It is at that points like these that we reach for our “pick me ups”, our sedatives, our “tranks” of choice. It might be “Big Bang Theory” reruns, or another night spent watching Indiana Jones running from a rolling stone, or listening yet again to 2 Live Crew practicing dirty words. It could be gummy worm ice cream, truffled mac and cheese or a triple G and T. But whatever we may turn to, it brings no real pleasure. Good chocolate used in this way is chocolate wasted! Even as we tell ourselves that we deserve our little treat, something deep within us whispers “No!” And we sigh, for we know the truth. There is no place to go to escape bad guilt.
Bad guilt is life’s nasty little gift. It starts when you first discover there’s a wrong way to tie your shoes or do long division or eat pasta. You learn that there’s a wrong sport to play and a wrong way to play it. Then you discover there’s a wrong subject to study, a wrong career to choose, a wrong party to support, a wrong person to marry. Guilt’s moving finger points and its voice won’t go away: “Not Good Enough!” “Wrong, wrong, wrong!” “Guilty, guilty, guilty!”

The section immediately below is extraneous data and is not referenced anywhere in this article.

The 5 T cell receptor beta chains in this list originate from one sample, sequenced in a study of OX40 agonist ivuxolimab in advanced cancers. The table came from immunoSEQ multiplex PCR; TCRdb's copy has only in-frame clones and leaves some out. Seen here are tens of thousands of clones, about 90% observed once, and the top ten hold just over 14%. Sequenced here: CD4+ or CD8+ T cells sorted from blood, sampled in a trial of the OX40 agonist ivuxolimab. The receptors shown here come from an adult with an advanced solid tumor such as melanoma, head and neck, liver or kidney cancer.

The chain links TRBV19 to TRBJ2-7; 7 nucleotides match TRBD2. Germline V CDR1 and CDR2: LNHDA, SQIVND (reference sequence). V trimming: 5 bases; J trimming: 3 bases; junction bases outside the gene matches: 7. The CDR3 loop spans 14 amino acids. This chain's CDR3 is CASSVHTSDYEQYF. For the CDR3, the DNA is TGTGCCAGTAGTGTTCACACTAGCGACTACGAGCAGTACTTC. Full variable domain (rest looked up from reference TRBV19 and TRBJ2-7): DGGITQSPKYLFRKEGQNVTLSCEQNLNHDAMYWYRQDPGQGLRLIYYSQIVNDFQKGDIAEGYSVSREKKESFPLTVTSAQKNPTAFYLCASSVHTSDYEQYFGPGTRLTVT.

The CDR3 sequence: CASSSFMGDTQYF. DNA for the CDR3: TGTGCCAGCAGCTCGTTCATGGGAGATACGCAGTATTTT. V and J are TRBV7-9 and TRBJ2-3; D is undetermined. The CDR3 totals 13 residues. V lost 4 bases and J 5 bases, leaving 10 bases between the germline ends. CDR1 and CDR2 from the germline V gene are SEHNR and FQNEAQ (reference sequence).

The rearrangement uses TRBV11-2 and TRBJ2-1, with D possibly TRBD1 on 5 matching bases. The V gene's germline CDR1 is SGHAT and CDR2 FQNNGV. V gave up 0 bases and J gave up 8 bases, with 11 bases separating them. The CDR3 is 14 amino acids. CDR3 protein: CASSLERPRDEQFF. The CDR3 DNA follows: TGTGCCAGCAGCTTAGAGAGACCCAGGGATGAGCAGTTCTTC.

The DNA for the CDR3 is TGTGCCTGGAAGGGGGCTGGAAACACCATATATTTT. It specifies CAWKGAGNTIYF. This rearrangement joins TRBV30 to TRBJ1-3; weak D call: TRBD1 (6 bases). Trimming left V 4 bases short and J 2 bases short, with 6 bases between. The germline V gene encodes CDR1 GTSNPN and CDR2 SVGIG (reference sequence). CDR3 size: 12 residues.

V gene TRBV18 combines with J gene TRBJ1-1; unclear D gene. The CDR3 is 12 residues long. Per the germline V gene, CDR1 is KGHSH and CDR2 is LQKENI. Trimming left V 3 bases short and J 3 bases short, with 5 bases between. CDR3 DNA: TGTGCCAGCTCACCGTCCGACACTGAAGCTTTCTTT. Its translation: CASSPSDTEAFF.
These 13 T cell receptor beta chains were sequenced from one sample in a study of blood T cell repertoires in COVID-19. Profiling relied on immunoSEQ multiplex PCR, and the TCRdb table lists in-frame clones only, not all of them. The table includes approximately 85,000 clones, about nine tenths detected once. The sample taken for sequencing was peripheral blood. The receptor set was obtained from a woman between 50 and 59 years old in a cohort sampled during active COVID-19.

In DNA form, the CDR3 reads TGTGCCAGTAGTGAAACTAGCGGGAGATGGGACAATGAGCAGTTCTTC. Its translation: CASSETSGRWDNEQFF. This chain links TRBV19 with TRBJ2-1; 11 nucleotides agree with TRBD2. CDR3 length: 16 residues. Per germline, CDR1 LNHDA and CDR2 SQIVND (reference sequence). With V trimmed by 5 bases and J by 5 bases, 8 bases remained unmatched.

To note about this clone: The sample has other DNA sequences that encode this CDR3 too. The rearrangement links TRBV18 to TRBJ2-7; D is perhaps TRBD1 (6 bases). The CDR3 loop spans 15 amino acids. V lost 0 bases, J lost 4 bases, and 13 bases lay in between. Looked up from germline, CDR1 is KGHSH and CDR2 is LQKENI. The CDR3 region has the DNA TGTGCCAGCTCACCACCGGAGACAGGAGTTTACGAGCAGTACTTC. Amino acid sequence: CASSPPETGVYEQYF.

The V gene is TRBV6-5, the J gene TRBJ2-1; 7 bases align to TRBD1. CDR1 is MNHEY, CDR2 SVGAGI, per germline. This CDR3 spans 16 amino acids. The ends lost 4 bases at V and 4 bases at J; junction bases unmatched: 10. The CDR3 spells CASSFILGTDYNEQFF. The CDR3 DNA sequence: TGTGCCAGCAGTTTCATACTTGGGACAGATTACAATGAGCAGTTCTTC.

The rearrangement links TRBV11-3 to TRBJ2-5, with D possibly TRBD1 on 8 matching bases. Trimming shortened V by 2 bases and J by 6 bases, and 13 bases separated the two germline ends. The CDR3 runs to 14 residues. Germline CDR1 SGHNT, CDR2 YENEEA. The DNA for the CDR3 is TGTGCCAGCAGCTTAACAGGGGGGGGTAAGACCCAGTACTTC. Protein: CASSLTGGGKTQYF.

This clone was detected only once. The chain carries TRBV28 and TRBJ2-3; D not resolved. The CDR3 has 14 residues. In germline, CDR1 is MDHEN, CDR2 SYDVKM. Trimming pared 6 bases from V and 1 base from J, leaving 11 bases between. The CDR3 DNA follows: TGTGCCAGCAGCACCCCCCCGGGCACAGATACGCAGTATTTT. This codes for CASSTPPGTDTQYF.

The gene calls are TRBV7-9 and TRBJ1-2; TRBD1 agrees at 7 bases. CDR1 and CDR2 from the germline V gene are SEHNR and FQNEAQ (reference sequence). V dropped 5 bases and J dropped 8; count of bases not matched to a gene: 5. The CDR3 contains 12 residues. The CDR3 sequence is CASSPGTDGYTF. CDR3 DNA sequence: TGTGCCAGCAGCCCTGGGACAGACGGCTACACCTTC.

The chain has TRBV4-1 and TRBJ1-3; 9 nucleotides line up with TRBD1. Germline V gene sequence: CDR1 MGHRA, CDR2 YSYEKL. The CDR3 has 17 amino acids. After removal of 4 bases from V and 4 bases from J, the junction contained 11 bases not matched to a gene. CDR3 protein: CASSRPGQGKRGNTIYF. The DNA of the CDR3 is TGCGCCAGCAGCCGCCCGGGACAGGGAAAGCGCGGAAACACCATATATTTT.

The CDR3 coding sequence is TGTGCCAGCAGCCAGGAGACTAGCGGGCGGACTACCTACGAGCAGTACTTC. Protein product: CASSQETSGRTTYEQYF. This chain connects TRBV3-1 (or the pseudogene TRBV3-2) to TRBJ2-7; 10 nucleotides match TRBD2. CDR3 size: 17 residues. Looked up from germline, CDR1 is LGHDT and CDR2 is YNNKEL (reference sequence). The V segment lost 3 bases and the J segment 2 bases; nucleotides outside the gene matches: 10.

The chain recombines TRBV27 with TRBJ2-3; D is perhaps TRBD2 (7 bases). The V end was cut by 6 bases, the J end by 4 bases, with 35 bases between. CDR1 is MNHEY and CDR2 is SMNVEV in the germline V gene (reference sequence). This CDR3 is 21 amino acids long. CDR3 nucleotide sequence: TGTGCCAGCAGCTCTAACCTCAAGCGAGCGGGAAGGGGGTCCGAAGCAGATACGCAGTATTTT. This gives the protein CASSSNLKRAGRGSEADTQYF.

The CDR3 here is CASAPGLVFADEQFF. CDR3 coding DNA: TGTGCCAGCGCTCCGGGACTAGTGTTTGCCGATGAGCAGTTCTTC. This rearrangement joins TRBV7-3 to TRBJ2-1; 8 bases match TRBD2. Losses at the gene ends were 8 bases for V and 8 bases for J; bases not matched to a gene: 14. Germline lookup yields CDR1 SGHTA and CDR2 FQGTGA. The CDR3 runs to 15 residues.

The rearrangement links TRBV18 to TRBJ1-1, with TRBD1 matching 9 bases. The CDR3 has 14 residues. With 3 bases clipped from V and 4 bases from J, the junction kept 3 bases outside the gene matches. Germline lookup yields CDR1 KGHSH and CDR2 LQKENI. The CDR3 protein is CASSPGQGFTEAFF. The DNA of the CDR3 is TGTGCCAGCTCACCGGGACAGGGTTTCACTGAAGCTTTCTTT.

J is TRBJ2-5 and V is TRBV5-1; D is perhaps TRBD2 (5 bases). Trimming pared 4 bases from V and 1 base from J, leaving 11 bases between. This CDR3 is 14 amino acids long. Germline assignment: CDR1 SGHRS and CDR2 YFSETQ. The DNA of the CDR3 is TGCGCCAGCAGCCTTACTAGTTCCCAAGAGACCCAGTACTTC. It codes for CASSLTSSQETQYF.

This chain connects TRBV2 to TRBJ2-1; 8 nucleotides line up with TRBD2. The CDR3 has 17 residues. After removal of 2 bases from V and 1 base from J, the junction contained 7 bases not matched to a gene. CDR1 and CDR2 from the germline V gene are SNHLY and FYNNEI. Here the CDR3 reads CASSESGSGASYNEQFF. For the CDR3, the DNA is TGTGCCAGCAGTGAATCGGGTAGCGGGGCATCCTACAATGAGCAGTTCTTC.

And you groan.
Bad guilt is the kind your mother hoped would make you clean your room, be nice to your sister and become Prime Minister. It makes you pay most of your taxes. It forces you away from the eight-or-less express lane when you have nine items. It denies you carrot cake. It pops up when you think, say or do the wrong thing and again when you don’t think, don’t say and don’t do the right thing. It stomps around the intimate rooms of your inner brain, mocking the pictures and kicking the furniture. Then it beats you with the whips that it forces you to make.